I recently read and very much enjoyed Hannah Brockbank’s Bloodlines published by Indigo Dreams Publishing and as a couple of poems in it feature objects I thought it would be perfect to get some feedback from Hannah about their evolution.
I am grateful to all the poets who submitted to the museum theme and hope this brief behind-the-scenes look at two poems gets us all creating more. I am also grateful to Hannah who has taken the time to share her poems and creative experience….
Bloodlines was born out of a desire to explore my experience of growing up without a father. I still have many unanswered questions about my biological inheritance and tried to deduce what I could from photographs. In fact, not knowing my heritage provided a creative opportunity to imagine a set of likelihoods, but what I really needed was an object, something physical, to explore and convey my emotion in a less abstract manner.
When I saw the skeleton and evidence of its historic tooth grinding (an awful habit of mine too), I knew I’d found my object. Its discovery felt serendipitous and I think for most writers, it is difficult to ignore these moments. The skeleton became my poem’s catalyst, but who did the skeleton originally belong to? Whose bones was I looking at? It was odd observing something that had made the transition from life to death, that had so much metamorphic possibility.
I made some observational notes which felt both intrusive and dangerous. As I looked at the skull, I simultaneously realised that my biological father could already be dead, and if he wasn’t, he might not be what I’d hoped for.
It’s not unexpected, in this place of bones,
to find a human skeleton fastened in place,
posed between a Slender Loris,
and a Flying Lemur that’s pinned
into an arc of flight.
I step towards your skeleton,
we meet eyeball to socket,
blood and flesh long run off
reveals a jagged fault line,
the meeting of cranial plates,
frontal bone giving way
to hollows as deep as my thumb.
If I could rewind time,
I’d hear you grind ridges into your teeth,
I’d see your eyelids twitch and open
to glare back at me.
But here and now,
I stare at the insides of your drilled bones,
threaded on wire, an intricate beadwork
your femur, patella – a smooth pebble
Your feet, rooted by steel cables,
imprint soft clay beneath you.
Underneath, the label reads;
Human Being, Humanite, Humanis.
Status: Widespread, and dangerous.
Martha is the name of the last known passenger pigeon. When she died, 104 years ago in Cincinnati Zoo, her species became extinct. I first learnt about her in a museum and became interested in what led to the extinction of passenger pigeons and also, what it must’ve felt like for her keeper to see the last of a species die.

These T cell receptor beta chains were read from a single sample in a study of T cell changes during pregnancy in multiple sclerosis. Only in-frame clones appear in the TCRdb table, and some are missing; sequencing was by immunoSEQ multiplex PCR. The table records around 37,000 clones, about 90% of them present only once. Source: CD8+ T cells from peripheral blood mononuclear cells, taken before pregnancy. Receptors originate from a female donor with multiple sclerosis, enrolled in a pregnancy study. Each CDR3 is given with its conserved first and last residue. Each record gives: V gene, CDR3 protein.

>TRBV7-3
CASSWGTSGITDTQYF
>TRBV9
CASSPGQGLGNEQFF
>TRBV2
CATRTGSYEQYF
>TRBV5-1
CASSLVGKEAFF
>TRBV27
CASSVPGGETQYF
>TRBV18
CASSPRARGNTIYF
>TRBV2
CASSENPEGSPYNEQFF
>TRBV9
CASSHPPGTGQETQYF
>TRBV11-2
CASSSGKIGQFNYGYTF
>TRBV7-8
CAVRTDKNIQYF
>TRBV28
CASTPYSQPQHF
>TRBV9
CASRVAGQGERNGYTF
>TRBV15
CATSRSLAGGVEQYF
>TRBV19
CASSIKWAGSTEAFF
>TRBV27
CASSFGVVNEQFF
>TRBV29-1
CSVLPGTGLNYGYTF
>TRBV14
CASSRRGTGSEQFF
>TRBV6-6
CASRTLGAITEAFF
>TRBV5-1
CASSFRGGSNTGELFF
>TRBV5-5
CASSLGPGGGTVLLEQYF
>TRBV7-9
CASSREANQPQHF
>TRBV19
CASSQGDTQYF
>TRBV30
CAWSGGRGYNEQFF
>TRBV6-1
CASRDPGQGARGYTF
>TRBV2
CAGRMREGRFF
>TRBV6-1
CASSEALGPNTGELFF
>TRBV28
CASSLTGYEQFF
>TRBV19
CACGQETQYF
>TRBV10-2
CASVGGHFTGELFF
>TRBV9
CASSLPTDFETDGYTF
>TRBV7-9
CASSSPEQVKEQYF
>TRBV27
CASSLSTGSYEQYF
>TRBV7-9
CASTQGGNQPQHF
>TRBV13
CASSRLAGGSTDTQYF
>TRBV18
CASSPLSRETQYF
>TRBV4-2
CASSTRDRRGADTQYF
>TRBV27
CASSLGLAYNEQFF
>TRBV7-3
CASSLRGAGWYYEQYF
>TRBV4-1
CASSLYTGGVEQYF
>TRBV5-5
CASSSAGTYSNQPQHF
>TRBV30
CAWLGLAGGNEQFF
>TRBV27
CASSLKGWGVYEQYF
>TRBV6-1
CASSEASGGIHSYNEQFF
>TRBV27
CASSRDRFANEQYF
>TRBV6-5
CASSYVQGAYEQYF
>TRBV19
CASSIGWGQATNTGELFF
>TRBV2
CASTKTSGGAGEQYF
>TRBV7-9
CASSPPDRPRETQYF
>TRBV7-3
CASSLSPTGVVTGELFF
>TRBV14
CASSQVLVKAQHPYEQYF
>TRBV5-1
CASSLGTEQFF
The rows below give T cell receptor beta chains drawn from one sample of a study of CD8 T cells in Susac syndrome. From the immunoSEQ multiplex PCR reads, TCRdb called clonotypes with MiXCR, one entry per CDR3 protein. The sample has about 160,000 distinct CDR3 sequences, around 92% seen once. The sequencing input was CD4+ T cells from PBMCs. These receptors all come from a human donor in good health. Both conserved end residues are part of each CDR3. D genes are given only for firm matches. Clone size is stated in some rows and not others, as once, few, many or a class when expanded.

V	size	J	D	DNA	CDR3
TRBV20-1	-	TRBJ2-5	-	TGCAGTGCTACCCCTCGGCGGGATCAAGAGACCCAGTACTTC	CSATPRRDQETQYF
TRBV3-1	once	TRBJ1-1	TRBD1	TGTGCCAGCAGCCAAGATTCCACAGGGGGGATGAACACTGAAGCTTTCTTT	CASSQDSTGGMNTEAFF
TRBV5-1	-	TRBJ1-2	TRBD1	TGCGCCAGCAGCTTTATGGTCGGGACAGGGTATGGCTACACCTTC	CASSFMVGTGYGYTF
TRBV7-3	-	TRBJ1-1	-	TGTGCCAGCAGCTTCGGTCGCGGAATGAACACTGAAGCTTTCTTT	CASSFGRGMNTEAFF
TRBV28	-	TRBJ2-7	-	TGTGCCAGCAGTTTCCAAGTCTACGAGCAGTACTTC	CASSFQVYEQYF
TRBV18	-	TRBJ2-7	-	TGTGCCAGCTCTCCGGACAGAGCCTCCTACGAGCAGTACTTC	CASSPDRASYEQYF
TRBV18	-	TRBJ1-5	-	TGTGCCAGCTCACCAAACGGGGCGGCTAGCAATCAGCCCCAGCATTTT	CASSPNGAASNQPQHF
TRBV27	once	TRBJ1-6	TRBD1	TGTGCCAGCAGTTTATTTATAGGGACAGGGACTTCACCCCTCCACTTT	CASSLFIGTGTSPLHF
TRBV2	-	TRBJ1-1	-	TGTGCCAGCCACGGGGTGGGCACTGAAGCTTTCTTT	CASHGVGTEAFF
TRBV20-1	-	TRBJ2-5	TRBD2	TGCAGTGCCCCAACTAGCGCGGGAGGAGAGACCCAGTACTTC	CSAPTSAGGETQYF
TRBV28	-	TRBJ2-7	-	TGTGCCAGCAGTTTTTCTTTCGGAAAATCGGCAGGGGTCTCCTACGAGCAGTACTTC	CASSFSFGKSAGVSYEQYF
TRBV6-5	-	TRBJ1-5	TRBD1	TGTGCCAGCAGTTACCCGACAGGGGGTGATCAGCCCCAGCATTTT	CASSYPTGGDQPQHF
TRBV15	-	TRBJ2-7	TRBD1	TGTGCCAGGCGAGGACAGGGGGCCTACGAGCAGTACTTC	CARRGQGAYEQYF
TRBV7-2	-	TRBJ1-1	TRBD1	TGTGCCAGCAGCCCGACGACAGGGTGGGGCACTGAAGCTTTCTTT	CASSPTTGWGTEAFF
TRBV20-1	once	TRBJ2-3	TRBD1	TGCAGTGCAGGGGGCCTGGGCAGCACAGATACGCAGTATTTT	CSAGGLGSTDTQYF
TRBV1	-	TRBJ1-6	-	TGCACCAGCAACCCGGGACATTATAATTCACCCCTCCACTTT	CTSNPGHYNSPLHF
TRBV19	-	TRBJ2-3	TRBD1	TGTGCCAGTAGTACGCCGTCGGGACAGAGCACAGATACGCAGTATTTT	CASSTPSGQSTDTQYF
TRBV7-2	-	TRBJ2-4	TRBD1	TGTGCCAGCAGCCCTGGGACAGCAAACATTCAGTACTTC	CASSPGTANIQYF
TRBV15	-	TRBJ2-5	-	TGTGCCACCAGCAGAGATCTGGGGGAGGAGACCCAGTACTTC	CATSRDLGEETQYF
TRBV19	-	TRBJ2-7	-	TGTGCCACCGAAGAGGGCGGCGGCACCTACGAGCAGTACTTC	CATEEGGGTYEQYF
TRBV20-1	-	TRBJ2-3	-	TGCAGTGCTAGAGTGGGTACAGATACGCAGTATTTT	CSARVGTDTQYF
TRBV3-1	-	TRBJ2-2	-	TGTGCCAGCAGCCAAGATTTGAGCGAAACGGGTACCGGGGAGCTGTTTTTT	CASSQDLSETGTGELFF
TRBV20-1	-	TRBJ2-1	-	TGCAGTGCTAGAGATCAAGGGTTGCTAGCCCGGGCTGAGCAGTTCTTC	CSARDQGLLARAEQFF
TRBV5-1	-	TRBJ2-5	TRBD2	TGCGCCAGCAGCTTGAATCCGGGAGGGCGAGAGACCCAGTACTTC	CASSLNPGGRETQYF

I began to do a great deal of research, trying to shoehorn myself into the past, examining testimonies and photographs to aid my description of Martha. It became readily apparent that Martha was eminently symbolic of survival against the odds. Once I had a series of clear images, I stopped researching and started to draft ‘Martha’ the poem.
Initially the density of images weighed down the lines. I think this can be a common consequence of research, sometimes you can have too much information. I redrafted and aimed for 10-12 syllables or fewer per line. I found the nimbler lines carried the emotional freight of the poem more efficiently and that core images weren’t lost in the unnecessary loading of words.
One of the main themes of Bloodlines concerns departure, in particular the precise moment when someone leaves, sometimes permanently.
The curator shows me a light boned bird.
It is the length of his leathery hand.
The pale rufous throat no longer bobs.
The small, stuffed head, more buffish blue than grey.
Glass eyes, the colour of dried blood,
puncture its head.
Pillowy feathers yield to my touch.
They used to gather in billions.
Once, a flock 300 miles wide,
blackened the skies above Ontario,
and took hours to pass.
They fed on crops, could drink mid-flight
and roost in trees until the boughs snapped
under their weight.
Hunters sold the pigeons’ deep pink breasts
as cut-rate food for slaves.
Their feathers were plucked for dowry beds.
They ruptured the pigeons’ carmine eyes
with sharpened sticks;
they were left to stumble, blindly
along the edges of forest,
while airborne pigeons swooped low
expecting food, but found nets
and the slash of blades.
The hunters poked nestlings out of branches.
They shot higher nests down
with blunt arrows.
The young fell,
spilt open on the forest floor,
their mouths leaked crop milk into the dirt.
Martha, the last passenger pigeon, lived on in captivity.
As I leave the museum,
I don’t think of her loneliness,
but of her keeper.
How did it feel,
in those final, fleeting moments
to see the last of a survivor, before they disappear?
Hannah Brockbank was born in South Yorkshire, but grew up in West Sussex. Between 2001-2004 she read English at the University of Chichester. She then pursued a career in librarianship and studied for an MSc Econ in Information and Library Studies at the University of Aberystwyth. In 2013, she returned to the University of Chichester to undertake an MA in Creative Writing. In 2016 she achieved a Distinction and was awarded joint winner of the Kate Betts’ Memorial Prize. She is currently studying for a Ph.D and is working towards a full collection of poems about motherhood.
She writes, paints, and lives with her husband and two children near the South Downs.